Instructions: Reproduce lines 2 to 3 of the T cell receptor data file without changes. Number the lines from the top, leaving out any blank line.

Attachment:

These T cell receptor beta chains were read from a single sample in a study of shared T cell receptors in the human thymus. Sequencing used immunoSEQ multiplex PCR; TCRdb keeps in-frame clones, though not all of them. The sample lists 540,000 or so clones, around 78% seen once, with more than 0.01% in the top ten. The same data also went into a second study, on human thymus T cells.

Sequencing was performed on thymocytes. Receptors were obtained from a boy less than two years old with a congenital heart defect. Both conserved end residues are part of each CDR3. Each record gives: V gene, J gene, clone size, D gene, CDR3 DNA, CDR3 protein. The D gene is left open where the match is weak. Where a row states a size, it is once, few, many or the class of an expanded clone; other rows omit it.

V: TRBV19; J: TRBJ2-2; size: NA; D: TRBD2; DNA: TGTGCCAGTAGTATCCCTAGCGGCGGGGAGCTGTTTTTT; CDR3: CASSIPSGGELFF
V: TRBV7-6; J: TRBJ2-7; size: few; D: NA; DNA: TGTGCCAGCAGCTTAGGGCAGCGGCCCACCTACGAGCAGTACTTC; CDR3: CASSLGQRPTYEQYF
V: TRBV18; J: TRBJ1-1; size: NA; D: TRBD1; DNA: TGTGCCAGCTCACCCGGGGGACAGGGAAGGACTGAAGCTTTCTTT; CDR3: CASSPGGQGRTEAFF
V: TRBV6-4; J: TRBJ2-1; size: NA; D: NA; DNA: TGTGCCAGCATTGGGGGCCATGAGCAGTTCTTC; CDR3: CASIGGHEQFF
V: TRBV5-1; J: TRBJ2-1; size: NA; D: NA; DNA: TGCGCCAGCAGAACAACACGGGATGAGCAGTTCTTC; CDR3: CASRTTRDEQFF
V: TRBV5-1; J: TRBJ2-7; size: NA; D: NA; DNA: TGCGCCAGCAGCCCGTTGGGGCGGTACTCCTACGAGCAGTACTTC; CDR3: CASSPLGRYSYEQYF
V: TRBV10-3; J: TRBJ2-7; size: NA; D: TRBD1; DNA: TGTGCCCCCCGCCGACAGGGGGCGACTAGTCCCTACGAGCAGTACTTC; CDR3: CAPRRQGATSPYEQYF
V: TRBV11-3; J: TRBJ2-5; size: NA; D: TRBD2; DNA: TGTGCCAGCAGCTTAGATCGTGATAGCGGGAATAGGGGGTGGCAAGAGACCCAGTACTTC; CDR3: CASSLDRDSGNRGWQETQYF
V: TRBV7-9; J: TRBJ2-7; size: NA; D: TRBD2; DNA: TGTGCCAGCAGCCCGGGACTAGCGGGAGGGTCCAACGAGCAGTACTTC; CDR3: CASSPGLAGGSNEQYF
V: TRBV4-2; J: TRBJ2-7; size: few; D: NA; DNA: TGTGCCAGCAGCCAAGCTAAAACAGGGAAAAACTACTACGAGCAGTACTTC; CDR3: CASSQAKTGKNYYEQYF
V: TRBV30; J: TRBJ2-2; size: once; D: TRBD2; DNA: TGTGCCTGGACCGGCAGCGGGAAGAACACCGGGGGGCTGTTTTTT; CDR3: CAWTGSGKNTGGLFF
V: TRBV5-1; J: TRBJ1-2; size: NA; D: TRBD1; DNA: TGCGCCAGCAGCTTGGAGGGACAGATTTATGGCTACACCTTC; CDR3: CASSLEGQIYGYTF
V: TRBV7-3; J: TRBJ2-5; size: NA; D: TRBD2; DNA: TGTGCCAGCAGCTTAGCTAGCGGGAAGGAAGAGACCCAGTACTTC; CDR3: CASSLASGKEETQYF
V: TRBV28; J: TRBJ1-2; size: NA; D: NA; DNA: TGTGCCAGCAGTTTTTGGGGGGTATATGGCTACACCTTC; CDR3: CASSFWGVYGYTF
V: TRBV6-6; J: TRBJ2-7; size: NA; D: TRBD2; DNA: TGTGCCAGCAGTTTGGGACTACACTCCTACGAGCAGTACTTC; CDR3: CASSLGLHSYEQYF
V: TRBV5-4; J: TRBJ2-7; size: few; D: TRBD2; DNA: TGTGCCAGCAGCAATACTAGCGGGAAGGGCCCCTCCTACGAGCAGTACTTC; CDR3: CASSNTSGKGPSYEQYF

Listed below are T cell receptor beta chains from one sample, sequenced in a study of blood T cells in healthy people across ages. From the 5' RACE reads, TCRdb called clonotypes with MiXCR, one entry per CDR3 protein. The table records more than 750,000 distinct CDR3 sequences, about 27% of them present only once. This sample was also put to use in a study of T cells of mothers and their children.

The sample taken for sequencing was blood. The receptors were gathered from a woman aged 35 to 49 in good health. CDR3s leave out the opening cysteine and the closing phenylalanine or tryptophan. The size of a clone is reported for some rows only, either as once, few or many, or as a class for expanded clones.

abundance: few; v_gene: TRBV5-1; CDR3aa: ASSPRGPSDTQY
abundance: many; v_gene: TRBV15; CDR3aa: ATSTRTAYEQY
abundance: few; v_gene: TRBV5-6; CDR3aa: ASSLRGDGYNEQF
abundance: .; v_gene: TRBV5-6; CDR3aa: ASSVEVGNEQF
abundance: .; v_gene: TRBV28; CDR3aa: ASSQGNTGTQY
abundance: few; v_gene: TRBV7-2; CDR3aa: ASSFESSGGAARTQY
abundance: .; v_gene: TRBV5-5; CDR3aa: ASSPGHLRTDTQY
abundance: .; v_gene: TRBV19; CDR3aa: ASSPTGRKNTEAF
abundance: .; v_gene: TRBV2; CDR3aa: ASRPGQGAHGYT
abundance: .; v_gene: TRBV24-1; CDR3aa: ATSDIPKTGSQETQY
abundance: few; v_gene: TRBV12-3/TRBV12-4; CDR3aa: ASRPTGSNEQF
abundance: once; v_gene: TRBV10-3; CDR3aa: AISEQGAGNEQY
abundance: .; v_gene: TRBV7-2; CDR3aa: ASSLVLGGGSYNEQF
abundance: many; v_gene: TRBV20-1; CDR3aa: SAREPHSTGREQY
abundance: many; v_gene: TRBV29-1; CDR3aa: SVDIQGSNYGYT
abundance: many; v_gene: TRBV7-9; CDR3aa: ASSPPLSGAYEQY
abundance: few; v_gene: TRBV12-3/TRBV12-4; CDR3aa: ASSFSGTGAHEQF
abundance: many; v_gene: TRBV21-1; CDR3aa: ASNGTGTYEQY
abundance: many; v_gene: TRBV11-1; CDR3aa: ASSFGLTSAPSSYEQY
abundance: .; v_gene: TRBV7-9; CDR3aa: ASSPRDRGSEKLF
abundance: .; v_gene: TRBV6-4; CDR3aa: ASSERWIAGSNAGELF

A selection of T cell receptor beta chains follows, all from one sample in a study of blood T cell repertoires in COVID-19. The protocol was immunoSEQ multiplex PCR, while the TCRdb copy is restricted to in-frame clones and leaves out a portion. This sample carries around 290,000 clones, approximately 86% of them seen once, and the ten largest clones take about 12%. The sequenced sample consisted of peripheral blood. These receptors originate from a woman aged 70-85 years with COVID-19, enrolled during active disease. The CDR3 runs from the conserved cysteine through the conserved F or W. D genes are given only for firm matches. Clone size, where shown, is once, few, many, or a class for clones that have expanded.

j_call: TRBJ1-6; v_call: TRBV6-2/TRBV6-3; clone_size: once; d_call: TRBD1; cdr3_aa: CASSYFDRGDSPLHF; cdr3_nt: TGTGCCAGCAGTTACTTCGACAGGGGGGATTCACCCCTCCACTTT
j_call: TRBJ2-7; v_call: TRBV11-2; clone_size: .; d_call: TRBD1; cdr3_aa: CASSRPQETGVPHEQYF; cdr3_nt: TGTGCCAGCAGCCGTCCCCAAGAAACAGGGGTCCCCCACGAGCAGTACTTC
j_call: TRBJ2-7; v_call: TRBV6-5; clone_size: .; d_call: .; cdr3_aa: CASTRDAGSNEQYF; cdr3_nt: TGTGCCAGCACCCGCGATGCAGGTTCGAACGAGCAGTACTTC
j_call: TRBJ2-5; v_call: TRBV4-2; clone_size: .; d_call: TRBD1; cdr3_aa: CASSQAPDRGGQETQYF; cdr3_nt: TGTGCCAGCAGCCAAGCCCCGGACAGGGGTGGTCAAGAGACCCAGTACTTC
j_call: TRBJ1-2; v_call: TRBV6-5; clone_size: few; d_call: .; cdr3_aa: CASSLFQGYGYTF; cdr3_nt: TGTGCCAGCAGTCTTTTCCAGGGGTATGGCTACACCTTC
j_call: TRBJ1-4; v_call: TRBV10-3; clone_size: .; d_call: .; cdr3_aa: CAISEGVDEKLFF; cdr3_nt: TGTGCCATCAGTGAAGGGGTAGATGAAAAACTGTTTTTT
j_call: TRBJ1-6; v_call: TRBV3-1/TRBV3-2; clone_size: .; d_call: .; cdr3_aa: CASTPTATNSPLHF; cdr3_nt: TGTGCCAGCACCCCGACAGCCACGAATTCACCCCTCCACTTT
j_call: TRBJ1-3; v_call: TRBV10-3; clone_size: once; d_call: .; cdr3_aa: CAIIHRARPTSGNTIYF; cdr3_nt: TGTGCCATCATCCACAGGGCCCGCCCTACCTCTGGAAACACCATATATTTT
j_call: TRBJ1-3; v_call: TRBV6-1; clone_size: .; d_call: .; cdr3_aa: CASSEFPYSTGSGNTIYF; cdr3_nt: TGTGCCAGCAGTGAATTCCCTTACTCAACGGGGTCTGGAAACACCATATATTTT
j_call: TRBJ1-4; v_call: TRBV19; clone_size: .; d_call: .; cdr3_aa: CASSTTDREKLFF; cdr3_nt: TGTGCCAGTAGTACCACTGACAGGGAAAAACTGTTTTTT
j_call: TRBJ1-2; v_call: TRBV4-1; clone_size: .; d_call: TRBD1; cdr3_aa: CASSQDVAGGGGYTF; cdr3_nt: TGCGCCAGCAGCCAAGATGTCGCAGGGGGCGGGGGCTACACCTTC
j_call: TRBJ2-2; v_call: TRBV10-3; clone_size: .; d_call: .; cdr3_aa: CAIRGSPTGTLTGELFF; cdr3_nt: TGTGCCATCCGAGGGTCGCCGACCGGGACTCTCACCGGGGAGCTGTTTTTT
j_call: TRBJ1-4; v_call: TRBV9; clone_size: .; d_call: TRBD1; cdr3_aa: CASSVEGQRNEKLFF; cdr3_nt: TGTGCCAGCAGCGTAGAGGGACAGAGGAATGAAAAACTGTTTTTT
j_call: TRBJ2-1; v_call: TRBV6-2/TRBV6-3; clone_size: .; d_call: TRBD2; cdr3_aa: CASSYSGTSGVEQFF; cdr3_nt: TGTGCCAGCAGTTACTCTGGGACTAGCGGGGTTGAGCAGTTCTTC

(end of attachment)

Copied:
Sequencing was performed on thymocytes. Receptors were obtained from a boy less than two years old with a congenital heart defect. Both conserved end residues are part of each CDR3. Each record gives: V gene, J gene, clone size, D gene, CDR3 DNA, CDR3 protein. The D gene is left open where the match is weak. Where a row states a size, it is once, few, many or the class of an expanded clone; other rows omit it.

V: TRBV19; J: TRBJ2-2; size: NA; D: TRBD2; DNA: TGTGCCAGTAGTATCCCTAGCGGCGGGGAGCTGTTTTTT; CDR3: CASSIPSGGELFF